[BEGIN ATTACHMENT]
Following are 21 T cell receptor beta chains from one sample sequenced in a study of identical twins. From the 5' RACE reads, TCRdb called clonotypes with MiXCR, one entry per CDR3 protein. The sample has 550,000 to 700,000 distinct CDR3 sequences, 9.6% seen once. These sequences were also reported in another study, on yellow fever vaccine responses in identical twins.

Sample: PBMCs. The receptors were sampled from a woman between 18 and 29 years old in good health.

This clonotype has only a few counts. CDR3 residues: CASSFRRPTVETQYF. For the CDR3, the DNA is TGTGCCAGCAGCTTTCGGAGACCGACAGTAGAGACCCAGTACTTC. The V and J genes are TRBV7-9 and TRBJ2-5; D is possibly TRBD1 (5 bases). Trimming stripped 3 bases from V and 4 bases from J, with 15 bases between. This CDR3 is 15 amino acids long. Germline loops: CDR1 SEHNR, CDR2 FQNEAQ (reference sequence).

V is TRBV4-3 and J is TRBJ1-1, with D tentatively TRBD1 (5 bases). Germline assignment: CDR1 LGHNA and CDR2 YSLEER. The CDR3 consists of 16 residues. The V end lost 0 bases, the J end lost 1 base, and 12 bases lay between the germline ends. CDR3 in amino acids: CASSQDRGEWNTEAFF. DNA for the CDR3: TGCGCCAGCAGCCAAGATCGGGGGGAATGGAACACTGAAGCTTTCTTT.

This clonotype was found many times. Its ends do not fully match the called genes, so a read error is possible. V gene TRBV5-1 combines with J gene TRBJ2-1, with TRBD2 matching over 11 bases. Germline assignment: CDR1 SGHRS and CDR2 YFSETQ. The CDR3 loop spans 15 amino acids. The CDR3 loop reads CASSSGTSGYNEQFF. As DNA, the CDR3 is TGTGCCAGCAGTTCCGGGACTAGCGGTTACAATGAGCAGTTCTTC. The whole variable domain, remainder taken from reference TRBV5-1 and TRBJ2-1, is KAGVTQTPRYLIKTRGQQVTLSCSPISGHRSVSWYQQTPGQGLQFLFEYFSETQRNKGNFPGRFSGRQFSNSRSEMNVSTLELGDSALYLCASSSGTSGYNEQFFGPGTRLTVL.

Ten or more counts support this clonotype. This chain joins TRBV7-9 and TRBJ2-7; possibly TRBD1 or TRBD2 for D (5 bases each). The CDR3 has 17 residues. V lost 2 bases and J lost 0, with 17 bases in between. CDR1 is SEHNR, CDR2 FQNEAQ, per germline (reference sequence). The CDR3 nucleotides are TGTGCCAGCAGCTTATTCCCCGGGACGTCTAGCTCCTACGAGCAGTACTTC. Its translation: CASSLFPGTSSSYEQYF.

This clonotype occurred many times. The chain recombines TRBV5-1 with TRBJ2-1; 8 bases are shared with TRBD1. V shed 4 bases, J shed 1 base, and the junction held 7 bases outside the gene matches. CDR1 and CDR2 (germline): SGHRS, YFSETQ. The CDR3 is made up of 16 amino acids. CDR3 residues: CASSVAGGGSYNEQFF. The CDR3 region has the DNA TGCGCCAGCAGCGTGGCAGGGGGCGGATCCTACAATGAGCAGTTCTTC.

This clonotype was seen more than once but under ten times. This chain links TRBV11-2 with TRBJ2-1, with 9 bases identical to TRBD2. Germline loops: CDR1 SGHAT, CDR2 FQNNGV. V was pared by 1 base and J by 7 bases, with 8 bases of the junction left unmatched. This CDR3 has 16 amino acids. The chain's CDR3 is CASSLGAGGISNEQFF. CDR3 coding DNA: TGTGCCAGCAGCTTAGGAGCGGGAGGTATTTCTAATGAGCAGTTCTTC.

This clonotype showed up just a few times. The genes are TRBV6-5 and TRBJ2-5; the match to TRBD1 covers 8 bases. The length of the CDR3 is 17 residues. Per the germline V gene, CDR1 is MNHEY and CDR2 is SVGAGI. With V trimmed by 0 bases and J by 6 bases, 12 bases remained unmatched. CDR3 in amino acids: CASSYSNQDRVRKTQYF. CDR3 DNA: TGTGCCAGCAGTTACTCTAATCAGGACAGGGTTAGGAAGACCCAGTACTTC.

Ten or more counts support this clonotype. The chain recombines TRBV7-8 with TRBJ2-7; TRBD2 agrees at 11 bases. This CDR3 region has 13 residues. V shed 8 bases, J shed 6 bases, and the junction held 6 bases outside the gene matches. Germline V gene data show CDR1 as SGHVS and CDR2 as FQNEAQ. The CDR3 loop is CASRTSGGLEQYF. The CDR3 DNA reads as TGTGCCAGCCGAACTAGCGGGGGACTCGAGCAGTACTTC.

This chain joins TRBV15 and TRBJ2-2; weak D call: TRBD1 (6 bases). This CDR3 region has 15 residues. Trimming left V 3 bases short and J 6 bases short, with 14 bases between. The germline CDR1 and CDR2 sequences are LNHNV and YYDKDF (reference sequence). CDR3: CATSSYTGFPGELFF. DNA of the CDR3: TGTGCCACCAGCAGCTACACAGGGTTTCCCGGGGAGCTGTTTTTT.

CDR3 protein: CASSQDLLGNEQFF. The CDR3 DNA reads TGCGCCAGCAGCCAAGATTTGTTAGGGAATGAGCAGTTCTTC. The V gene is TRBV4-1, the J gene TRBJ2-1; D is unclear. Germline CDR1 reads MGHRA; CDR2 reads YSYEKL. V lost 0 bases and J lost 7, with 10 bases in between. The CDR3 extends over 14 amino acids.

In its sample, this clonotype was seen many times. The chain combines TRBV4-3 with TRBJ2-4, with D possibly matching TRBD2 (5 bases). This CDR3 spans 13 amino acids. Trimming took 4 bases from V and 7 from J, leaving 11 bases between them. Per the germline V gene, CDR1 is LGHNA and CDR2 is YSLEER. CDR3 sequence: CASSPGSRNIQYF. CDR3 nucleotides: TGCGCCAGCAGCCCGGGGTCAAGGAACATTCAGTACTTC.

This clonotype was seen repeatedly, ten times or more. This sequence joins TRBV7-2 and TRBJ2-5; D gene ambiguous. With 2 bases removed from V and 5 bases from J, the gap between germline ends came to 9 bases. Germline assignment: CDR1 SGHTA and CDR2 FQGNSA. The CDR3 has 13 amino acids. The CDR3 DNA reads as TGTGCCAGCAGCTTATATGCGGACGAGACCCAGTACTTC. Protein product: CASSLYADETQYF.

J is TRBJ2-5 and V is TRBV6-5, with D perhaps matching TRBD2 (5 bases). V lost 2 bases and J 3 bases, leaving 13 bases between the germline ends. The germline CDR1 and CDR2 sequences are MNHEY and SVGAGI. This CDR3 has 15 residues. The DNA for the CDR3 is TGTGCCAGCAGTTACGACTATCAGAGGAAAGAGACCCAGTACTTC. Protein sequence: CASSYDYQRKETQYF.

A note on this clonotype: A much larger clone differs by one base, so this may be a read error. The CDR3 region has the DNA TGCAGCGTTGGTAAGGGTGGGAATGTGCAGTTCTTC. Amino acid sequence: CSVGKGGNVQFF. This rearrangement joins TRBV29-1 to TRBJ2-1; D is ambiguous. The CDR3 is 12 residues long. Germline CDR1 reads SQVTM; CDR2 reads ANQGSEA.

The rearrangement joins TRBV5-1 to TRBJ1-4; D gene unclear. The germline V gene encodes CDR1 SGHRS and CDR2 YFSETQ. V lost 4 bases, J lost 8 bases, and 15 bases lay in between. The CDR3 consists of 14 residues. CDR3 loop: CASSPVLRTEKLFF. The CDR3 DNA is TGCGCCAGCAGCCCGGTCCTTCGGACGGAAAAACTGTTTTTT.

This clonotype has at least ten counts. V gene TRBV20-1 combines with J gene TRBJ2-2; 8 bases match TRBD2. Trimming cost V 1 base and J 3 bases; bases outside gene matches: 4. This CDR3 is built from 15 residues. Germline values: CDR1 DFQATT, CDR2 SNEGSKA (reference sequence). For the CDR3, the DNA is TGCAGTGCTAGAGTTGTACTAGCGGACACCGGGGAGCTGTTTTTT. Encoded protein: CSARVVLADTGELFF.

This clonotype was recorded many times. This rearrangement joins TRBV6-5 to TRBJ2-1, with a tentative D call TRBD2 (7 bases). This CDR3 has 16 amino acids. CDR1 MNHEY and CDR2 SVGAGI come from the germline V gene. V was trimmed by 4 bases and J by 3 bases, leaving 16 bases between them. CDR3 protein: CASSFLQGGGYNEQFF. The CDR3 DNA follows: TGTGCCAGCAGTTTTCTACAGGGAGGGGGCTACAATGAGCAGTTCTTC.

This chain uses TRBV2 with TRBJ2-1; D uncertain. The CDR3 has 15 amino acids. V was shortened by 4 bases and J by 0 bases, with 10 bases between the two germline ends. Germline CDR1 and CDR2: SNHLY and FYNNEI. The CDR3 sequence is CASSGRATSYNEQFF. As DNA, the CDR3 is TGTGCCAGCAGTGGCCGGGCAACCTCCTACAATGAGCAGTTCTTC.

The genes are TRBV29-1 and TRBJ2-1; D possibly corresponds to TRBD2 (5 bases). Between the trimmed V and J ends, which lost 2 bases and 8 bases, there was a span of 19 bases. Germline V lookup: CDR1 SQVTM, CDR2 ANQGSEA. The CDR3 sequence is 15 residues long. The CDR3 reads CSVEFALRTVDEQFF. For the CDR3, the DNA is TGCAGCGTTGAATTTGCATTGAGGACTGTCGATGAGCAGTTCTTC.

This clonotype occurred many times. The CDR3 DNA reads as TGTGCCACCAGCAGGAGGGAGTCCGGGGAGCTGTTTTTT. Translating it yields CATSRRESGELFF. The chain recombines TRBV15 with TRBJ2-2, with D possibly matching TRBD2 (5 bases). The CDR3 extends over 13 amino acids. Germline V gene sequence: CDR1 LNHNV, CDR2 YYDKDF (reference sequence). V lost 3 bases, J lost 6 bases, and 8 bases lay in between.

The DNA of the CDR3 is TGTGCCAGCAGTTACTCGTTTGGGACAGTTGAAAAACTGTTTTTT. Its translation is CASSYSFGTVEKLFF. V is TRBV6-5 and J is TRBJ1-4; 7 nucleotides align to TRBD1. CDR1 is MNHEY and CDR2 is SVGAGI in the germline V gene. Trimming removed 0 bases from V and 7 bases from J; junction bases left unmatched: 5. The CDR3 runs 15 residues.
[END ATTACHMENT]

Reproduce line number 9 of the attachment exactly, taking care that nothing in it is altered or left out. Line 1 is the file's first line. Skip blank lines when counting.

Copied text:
This clonotype showed up just a few times. The genes are TRBV6-5 and TRBJ2-5; the match to TRBD1 covers 8 bases. The length of the CDR3 is 17 residues. Per the germline V gene, CDR1 is MNHEY and CDR2 is SVGAGI. With V trimmed by 0 bases and J by 6 bases, 12 bases remained unmatched. CDR3 in amino acids: CASSYSNQDRVRKTQYF. CDR3 DNA: TGTGCCAGCAGTTACTCTAATCAGGACAGGGTTAGGAAGACCCAGTACTTC.